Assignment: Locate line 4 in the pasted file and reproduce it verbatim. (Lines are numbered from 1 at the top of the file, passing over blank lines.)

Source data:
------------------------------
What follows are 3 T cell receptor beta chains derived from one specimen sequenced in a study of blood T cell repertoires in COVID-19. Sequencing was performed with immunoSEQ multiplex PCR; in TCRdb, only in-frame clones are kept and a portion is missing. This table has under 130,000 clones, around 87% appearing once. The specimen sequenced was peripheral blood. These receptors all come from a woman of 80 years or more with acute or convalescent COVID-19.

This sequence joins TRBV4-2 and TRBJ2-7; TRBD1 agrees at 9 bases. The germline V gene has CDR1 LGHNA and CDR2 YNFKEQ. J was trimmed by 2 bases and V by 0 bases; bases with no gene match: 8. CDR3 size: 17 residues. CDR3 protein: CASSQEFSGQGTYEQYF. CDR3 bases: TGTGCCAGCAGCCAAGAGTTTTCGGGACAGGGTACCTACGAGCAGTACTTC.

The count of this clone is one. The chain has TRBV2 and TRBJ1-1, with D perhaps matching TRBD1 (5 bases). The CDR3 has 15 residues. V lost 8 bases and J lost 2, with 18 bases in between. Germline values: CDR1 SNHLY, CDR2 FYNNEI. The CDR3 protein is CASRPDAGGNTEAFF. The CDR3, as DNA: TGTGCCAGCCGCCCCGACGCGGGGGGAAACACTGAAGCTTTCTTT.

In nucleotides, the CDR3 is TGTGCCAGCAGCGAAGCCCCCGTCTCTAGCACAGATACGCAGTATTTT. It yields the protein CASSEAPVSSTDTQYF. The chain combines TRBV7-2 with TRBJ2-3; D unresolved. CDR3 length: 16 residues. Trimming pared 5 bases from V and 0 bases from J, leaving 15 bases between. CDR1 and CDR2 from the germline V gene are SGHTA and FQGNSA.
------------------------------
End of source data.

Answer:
In nucleotides, the CDR3 is TGTGCCAGCAGCGAAGCCCCCGTCTCTAGCACAGATACGCAGTATTTT. It yields the protein CASSEAPVSSTDTQYF. The chain combines TRBV7-2 with TRBJ2-3; D unresolved. CDR3 length: 16 residues. Trimming pared 5 bases from V and 0 bases from J, leaving 15 bases between. CDR1 and CDR2 from the germline V gene are SGHTA and FQGNSA.